None of us have the luxury of a perfect world with an entire IT infrastructure built on greenfield.  What you can have is an IAM platform that communicates like it's the perfect world.

Schedule a demo of IAM across all Platforms!



Tags: Identity and Access Management (IAM)

Automated provisioning of cloud identities

Posted by Edward Killeen on Mon, Oct 14, 2013


Gartner says that while only 38% of businesses use cloud applications today, 80% plan to deploy cloud services in the coming 12 months.

That is astounding.  If you are one of the 55% of businesses planning on deploying cloud services for the first time in the next 12 months, you have some planning to do for your users and Identity Management (IdM).

automated provisioning for cloud applicationsThe first two Identity Management hurdles you have to overcome are provisioning and Single Sign-on.  Without proper IdM planning you could very easily end up back in the dark ages of manual provisioning for your cloud applications.

Say, for example, you are a personal fitness firm deploying Office 365 service to your personal trainers.  these trainers don't necessarily have Active Directory accounts so you cannot rely on Dir Sync (even if there weren't other limiting factors like multiple forests).  Same thing with Google Apps and GADS (Google Active Directory Synch).

You can either manually add all of these accounts and commit a metric ton of resources to updating their accounts on an ongoing basis, write a script, or invest in an IdM platform that combines on-premise and cloud provisioning.

Very few cloud applications get deployed to everybody, so you need to offer role based provisioning.  In our example, if role=trainer, it should kick off the workflow to provision an O365 account.  If role no longer equals trainer, de-provision the account.

EmpowerID manages these automated provisioning workflows with its metadirectory.  It populates "person" accounts in the metadirectory based on the authoritative source or sources, determines the user's role based on identity information we know about them (department, title, et cetera), and then uses a connector to natively speak to the cloud application, provisioning an account and giving the proper permissions within the cloud application.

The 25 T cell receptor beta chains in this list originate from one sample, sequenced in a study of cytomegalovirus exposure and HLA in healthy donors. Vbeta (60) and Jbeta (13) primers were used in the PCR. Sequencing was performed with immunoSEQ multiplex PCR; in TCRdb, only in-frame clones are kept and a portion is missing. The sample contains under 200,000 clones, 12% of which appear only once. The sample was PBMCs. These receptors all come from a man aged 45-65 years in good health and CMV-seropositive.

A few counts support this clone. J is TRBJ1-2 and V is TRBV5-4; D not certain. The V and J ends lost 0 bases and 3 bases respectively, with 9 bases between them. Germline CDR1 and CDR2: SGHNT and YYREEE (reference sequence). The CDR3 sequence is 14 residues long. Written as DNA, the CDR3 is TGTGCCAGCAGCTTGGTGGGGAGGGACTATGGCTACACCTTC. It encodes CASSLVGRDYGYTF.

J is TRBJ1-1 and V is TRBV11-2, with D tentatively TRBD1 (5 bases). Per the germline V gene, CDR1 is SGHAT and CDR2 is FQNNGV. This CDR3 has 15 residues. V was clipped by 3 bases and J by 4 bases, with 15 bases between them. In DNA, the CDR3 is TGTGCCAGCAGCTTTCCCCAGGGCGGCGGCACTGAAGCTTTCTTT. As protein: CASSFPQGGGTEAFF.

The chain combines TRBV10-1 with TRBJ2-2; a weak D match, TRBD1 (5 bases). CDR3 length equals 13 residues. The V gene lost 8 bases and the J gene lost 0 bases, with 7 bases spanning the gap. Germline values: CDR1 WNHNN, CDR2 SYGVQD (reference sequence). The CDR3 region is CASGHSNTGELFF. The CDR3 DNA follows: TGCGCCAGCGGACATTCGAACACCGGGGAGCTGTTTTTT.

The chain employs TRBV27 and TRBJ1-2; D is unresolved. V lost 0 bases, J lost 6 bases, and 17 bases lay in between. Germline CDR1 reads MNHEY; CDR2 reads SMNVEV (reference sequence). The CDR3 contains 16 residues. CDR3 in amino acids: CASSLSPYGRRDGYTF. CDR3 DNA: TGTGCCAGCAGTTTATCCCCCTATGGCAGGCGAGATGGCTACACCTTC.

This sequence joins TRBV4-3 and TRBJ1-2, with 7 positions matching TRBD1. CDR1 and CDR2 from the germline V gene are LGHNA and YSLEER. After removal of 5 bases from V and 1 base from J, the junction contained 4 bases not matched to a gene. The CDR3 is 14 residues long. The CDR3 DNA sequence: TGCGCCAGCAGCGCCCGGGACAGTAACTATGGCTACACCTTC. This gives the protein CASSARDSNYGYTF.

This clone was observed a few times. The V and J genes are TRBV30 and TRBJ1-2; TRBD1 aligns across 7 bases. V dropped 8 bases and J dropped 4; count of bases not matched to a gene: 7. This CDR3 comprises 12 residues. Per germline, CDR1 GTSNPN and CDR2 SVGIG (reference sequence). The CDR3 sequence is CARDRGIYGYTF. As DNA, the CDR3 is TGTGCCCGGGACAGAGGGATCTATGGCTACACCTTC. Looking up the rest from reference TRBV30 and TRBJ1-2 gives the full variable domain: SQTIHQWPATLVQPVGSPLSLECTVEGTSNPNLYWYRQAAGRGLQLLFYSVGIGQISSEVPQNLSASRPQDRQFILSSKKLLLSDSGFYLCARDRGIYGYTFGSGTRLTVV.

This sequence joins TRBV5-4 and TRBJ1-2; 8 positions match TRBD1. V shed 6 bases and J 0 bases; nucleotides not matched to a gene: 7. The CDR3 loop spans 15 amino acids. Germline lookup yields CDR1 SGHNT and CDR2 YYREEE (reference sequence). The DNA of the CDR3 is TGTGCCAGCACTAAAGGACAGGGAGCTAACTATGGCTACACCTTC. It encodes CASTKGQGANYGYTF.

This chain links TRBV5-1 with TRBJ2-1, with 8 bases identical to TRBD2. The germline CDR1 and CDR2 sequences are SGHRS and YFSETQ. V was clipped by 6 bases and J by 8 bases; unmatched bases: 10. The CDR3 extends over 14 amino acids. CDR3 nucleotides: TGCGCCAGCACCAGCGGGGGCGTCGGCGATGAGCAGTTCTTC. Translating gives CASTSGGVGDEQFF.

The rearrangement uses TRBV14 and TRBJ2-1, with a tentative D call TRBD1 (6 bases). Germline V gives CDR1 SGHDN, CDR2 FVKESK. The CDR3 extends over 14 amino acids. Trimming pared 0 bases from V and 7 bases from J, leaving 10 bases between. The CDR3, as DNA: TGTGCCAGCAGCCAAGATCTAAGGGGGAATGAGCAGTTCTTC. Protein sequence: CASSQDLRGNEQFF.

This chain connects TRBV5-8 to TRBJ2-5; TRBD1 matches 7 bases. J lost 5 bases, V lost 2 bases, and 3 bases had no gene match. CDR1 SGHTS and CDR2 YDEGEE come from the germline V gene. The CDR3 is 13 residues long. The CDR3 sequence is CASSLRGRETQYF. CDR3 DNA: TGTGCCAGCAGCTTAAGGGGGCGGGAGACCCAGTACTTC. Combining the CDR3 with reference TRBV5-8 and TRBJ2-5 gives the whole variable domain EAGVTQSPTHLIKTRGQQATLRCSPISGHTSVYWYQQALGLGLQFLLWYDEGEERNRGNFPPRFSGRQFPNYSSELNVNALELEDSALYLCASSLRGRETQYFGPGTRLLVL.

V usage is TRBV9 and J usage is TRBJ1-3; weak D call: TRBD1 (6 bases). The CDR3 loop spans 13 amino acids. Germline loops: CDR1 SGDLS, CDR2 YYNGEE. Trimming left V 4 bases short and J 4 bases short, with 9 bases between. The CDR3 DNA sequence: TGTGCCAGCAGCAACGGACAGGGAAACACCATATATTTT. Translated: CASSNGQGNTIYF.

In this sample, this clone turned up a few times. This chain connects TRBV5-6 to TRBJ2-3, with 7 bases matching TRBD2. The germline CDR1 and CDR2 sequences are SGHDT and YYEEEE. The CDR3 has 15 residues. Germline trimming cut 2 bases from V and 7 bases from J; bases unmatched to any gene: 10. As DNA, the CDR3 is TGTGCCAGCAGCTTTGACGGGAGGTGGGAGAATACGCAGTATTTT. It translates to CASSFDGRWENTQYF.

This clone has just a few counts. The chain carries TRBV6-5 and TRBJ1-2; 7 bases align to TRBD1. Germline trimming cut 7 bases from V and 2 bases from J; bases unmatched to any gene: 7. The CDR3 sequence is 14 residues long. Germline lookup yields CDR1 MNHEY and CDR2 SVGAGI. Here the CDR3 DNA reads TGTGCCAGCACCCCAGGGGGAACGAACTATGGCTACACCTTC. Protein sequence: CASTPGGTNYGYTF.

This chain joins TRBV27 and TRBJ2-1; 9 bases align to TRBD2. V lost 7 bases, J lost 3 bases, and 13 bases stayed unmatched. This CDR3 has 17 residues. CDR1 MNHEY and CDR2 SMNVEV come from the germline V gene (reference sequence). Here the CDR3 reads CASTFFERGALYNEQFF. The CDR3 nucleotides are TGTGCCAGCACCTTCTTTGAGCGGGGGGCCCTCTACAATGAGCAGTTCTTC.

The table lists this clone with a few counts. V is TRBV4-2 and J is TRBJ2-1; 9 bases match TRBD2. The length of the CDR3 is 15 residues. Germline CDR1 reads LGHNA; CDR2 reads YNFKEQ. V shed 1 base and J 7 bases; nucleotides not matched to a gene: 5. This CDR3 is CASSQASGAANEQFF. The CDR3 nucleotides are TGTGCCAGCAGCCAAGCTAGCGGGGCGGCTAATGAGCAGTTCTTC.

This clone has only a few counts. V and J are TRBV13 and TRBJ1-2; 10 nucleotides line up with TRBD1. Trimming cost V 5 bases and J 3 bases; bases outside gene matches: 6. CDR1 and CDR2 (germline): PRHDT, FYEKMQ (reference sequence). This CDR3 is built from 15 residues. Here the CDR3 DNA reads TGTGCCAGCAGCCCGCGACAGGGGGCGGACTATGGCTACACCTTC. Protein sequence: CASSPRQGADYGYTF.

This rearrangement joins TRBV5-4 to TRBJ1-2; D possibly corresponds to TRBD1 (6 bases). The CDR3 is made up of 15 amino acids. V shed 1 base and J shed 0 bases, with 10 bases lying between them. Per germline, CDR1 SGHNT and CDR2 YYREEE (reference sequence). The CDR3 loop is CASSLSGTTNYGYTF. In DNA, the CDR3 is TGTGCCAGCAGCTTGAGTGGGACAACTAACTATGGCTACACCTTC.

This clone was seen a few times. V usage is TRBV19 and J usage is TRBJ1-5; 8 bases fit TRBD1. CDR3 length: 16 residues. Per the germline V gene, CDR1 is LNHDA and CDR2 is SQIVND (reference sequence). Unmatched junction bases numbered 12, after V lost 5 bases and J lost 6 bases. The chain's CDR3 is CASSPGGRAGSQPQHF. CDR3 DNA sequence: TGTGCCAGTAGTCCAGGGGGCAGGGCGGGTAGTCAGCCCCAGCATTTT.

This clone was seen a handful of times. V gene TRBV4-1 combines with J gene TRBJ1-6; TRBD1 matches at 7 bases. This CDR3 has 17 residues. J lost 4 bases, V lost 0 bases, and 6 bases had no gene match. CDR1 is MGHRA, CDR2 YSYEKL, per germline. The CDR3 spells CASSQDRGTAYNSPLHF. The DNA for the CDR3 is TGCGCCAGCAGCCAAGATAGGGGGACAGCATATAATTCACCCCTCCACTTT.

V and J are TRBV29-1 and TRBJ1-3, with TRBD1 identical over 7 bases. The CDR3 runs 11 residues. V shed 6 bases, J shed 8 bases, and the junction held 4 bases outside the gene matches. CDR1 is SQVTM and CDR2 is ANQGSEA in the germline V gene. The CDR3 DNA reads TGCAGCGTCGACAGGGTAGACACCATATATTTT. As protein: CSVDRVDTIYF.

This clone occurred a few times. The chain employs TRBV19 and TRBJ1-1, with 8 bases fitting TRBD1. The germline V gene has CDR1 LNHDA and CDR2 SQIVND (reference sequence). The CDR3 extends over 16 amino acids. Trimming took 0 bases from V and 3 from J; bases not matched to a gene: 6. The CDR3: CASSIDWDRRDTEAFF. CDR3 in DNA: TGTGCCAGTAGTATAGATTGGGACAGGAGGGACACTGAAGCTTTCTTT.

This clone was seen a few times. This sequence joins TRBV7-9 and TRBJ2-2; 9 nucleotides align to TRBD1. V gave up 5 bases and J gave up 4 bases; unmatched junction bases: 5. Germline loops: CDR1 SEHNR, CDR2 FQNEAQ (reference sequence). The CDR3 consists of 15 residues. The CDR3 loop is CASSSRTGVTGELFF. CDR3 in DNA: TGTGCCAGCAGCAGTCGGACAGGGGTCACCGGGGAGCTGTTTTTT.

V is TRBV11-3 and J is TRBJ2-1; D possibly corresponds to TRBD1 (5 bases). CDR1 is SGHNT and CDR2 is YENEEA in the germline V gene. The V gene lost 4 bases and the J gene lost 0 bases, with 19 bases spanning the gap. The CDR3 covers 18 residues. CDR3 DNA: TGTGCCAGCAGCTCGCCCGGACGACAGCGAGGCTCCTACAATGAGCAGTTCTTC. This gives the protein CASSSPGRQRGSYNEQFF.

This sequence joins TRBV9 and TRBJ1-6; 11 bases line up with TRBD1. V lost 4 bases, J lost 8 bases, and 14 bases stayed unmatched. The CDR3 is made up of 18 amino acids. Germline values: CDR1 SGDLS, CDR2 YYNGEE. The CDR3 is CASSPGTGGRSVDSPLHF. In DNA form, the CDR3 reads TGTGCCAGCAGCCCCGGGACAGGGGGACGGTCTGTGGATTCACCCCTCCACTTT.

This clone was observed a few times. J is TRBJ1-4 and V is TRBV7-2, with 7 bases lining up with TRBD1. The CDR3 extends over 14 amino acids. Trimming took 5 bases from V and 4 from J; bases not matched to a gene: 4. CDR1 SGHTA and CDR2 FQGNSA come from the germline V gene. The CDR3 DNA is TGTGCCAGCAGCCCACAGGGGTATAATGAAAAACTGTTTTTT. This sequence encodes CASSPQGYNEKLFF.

The exact same platform and workflows and roles are used for both on-premise AND cloud applications.  Just a different connector and different role based provisioning rules.

I used an easy example, but any cloud application works this way.  Even when the authoritative source is a cloud application (for example, Workday or NetSuite).

So, there is half the battle, you have user accounts but how do your users get there?  Nothing like having half a dozen URLs, half a dozen passwords, and a deluge of help desk calls!  You need single sign-on, most likely federated single sign-on!

Most of these cloud applications support Federation using one of the standard protocols: SAML, OAuth, OpenID, WS-Trust, or WS-Fed.  For those that don't, you still need a method for secure password vaulting.

EmpowerID offers a single unified SSO dashboard for both on-premise and cloud applications.  It includes applications that are federated, using Web Access Management (WAM), password vaulting, or even authenticating with EmpowerID's virtual directory.

Given the increased need for security around cloud applications, EmpowerID provides an OATH server for two factor authentication (TFA), device registration and a full auditing capability.  TFA can be employed based on the role of the user, the security level of the application or a combination of these two.  If you are giving users access to your business applications when outside the network, make sure you know who they are.

Having the integrated metadirectory and automated cloud provisioning, you do away with the messy Active Directory requirements of some SSO providers.  Being a complete integrated single codebase IdM platform adds more functionality to the cloud equation than you can possibly get with piecemeal solutions.

Schedule a demonstration of automated provisioning or just read our whitepaper on Federated Single Sign-on and see how EmpowerID can solve the identity problems you will encounter as you move to the cloud.

Schedule a cloudy demo!

Tags: Single Sign-on (SSO), User provisioning

Roles vs. Groups with Microsoft Dynamics AX

Posted by Edward Killeen on Thu, Oct 10, 2013

You can manage access to Microsoft Dynamics AX with Active Directory security groups.  But you can only get so far.

A manufacturing client of ours has very specific and extensive needs for Dynamics AX.  Of course, they need to provide access to employees but they also need to have dealers, suppliers and other partners to have access.  Once in Dynamics AX they need to take advantage of the internal roles to ensure that the right users have the right permissions.